The outbreaks of flu in the 2017-18 year were deadly and widespread in the US. Large numbers of people in each state reported illness caused by a bug that fooled the prediction centers in charge of vaccine distribution. The predominant strain going around was different than the anticipated strain which vaccines were prepared for. The threat of pandemic, similar to the Russian flu of 1889, followed by the 198 flu that killed an estimated 675,000 within the short span of just 5 weeks is constantly looming. The Centers for Disease Control keep themselves busy testing new vaccines to improve on the current system in place, but philanthropist Bill Gates is convinced that we can do better in our efforts to prevent its spread.
Gates puts up $12 million
Bill Gates is known for his concern about the planet and for the health of its inhabitants. At hiss recent Shattuck Lecture, for the Massachusetts Medical Society, he offered to supply $12 million in funding to speed the research and development of vaccines. The annual even focuses on current problems in public health and it sponsors panels of experts to discuss the issues to come up with solutions. This year’s discussion honed in on epidemics. Gates has had experience in this arena with his involvement in campaigns to curb HIV and malaria infections. Gates reviewed past history, where we’re at currently, and where we need to be in the future when it comes to curbing epidemics. He also spent time on the subtopic of outbreak preparedness.
Acknowledging success but realizing we’re not there yet
Gates pointed out that we’re more prepared to handle an outbreak of epidemic proportions than we were a hundred years ago, but it’s still not enough. The prevention tools that we have include vaccines, education programs for hygiene and lessening the risk, but there are still people becoming ill and dying from flu outbreaks. We have accurate diagnostic tools that show who is infected with a particular strain.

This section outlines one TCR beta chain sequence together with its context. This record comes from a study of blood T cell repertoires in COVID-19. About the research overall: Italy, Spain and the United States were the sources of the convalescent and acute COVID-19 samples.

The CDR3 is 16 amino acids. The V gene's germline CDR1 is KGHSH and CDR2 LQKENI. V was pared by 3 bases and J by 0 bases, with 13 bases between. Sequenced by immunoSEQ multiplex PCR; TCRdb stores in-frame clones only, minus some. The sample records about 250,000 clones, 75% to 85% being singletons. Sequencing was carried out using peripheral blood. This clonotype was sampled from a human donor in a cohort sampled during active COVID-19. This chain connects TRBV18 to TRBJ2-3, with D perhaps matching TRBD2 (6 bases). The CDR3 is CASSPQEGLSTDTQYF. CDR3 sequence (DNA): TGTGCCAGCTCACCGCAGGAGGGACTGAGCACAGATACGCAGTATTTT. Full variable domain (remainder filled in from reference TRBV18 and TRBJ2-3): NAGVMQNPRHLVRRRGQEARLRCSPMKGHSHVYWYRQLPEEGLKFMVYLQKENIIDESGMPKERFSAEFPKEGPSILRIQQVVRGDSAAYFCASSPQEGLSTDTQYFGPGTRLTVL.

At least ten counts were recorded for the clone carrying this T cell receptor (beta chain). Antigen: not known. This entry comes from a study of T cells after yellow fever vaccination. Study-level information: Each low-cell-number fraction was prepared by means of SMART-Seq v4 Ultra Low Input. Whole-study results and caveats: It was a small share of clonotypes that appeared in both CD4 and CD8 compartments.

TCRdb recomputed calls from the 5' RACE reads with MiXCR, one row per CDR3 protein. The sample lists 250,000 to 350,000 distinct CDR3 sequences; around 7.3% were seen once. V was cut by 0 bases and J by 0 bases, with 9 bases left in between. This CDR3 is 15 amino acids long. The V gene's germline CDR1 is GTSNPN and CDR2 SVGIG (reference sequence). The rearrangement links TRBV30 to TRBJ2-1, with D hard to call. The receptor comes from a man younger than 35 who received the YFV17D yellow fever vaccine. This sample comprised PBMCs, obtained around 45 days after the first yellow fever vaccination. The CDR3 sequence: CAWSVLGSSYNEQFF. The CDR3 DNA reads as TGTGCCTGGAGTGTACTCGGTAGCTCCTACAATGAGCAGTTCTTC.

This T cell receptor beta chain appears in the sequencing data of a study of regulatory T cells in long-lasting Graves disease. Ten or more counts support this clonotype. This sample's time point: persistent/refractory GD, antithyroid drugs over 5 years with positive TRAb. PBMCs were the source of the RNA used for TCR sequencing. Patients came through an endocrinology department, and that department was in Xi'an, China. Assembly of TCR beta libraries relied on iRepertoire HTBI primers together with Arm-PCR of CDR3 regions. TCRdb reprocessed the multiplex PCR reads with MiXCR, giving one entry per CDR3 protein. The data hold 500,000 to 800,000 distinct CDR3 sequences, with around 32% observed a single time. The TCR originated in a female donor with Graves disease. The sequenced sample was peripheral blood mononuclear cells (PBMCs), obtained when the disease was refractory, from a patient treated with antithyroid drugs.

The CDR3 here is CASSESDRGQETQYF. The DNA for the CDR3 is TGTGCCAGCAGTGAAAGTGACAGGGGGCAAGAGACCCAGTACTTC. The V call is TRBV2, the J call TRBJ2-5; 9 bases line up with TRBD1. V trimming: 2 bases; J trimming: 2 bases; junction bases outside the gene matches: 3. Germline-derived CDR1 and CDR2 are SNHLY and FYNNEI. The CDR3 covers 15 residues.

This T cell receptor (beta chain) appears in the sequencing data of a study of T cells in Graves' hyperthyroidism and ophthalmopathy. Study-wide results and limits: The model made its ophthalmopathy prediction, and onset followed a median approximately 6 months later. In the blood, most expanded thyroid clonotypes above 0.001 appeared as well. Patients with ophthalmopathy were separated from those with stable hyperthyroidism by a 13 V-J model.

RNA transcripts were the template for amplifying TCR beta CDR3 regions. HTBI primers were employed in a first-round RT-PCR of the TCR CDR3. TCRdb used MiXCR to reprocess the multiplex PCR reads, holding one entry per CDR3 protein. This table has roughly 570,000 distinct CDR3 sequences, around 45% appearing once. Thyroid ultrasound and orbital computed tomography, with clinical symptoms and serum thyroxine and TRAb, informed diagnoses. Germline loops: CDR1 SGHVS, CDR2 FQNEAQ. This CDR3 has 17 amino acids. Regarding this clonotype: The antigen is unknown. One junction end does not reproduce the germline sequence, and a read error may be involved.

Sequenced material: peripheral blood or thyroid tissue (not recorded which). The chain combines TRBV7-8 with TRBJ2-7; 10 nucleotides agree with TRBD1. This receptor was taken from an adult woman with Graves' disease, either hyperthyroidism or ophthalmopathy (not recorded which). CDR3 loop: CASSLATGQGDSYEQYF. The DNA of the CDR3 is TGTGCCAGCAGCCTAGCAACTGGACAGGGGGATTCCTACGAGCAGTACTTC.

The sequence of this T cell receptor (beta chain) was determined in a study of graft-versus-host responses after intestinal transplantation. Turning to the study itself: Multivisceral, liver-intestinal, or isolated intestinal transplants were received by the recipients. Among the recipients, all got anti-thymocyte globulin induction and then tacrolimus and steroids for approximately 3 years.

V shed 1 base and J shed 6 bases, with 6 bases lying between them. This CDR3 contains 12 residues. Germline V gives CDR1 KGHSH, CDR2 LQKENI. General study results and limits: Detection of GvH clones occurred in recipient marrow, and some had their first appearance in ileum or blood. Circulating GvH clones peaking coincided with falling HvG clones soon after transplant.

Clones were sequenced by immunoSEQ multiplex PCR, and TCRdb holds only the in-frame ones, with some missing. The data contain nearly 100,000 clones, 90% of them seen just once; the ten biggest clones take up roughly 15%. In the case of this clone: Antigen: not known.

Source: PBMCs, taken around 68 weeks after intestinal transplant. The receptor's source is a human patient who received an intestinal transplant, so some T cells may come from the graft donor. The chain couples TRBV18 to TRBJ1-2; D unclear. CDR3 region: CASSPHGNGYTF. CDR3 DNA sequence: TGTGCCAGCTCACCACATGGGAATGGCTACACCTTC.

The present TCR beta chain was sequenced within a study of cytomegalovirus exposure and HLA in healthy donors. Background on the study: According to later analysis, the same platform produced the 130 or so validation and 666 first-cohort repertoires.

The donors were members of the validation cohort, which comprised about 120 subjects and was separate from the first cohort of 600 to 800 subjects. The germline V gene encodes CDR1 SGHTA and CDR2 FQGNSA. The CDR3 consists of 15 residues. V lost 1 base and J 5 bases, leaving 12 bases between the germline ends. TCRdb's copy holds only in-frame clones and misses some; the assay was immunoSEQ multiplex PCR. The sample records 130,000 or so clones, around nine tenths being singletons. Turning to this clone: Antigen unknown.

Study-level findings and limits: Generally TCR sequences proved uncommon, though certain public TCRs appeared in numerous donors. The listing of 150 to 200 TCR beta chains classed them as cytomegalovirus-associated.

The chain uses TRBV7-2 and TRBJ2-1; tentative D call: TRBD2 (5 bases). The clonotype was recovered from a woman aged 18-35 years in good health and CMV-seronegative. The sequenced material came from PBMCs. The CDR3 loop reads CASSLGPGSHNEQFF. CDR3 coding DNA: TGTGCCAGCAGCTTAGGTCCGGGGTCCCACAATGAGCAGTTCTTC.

Gates pointed out the recent H1N1 Virus outbreak of 2009, followed by the West African outbreak of Ebola caught the world off-guard. Response to the outbreaks was a scramble as the world’s response systems were in place, but not as effective as they could be. We simply were not ready to deal with the epidemics as they broke out. Gates stressed the importance of preparing for a potential pandemic and likened the importance to the seriousness of responding to a threat of war.
The $12 Million Contest for a Universal Flu Vaccine by Bill Gates
Gates takes the need for action very seriously. He’s joined by Alphabet and Google co-founder Larry Page who is jumping on the band-wagon. These two moguls have developed a new campaign to add incentives to the developers who come up with better weapons to fight outbreaks of epidemics throughout the globe. They’re calling the campaign the Universal Influenza Vaccine Development Grand Challenge.
What makes the proposal so special
The Grand Challenge is offering a financial award for the best proposals for addressing both seasonal and pandemic influenza. The amounts will range between $250,000 to a spectacular $2 million. The funding would cover two years work on a promising universal solution. In order to qualify for a piece of the pie, researchers must come up with a proposal that is a “game changing, universal solution,” and it must “demonstrate promising proof of concept data,” or show success in models applied to animals. Contestants who qualify for the first two years of the challenge, and who evidence successes for great potential in humans will be eligible to apply for a $10 million grant to conduct further studies.
Heading towards universals
The Gates foundation is looking towards science and research in bio-tech to resolve a global issue. Their greatest interest is in the development of a vaccine that will address all strains of the flu among all of the populations of the world. The recent miss on the preceding year’s flu strain resulted in a heavy outbreak that claimed many lives. The Foundation is stressing the need to have a vaccine ready to begin clinical trials by the year 2021. This puts the pressure on researchers, but it gives hope for the citizens of the world who live under the threat of depopulation because of the constant threat of flu outbreaks of pandemic proportions.